22. katahdin

    katahdin Well-Known Member

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    As of yesterday I stopped using the android browser and now use Dolphin - maybe there is better - but Dolphin is sos much better that I didnt look anymore ! Even when there is a msg that this browser isnt supported - it seems to work for real - When I used the android browser and clicked on classic - it would revert to mobile - I am surprised that the google site i visited - didnt work well under android.
     
  23. tranzz

    tranzz Well-Known Member

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    klaymen, you have lots of co-horts out here! I'd say the quantity of users of PalmOS devices before the Treo is the quantity of dissappointed PDA/smartphone users today.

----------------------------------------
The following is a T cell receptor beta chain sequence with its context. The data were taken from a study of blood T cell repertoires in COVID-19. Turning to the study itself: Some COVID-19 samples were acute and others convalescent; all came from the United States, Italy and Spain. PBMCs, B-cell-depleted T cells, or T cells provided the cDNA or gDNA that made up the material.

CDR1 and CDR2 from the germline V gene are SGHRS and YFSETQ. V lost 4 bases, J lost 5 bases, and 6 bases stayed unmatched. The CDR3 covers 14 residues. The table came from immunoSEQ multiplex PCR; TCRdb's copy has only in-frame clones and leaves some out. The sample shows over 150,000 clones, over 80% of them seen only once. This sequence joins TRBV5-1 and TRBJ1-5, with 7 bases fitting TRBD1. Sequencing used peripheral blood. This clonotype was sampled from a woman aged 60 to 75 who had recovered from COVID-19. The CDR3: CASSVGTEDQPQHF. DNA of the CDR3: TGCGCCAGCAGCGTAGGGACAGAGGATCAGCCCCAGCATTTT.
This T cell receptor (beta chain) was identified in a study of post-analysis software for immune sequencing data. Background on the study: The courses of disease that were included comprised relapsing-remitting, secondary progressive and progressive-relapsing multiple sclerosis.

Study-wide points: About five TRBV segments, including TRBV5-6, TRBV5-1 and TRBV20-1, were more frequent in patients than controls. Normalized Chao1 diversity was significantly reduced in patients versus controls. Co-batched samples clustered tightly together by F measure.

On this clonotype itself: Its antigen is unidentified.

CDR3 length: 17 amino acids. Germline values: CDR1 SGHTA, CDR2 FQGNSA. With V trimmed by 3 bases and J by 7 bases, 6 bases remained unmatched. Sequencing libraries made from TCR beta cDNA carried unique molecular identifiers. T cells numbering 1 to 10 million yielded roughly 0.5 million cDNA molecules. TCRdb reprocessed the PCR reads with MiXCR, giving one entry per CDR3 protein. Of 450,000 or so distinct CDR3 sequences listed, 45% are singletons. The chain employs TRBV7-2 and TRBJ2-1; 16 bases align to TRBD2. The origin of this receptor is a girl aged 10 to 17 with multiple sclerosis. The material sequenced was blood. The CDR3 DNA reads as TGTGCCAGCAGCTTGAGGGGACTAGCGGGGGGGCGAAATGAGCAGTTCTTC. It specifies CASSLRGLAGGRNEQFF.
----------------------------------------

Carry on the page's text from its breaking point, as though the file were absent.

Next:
The fact that Android is open, Linux based, and seeing a lot of community, shareware, and BBS action (you old timers know what I'm talking about) is why I have some hope for these devices. Once there were 3 large makers of PalmOS PDAs too, so Android has a little way to go yet to establish true "hardware independence".

    Some good news though:

    There is MobileWriter available for Android, which gives us Graffiti1, Graffiti2, and another hand-printing-recognition option.

    Also NoteEverything seems promising, even in it's "free" version. It needs no network connection even to do backup functions! As mentioned earlier it also imports Memos from Palm (by way of PalmDesktop though).
     
  24. KlaymenDK

    KlaymenDK Well-Known Member This Topic's Starter

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    It's funny how this thread has really picked up again this month. :)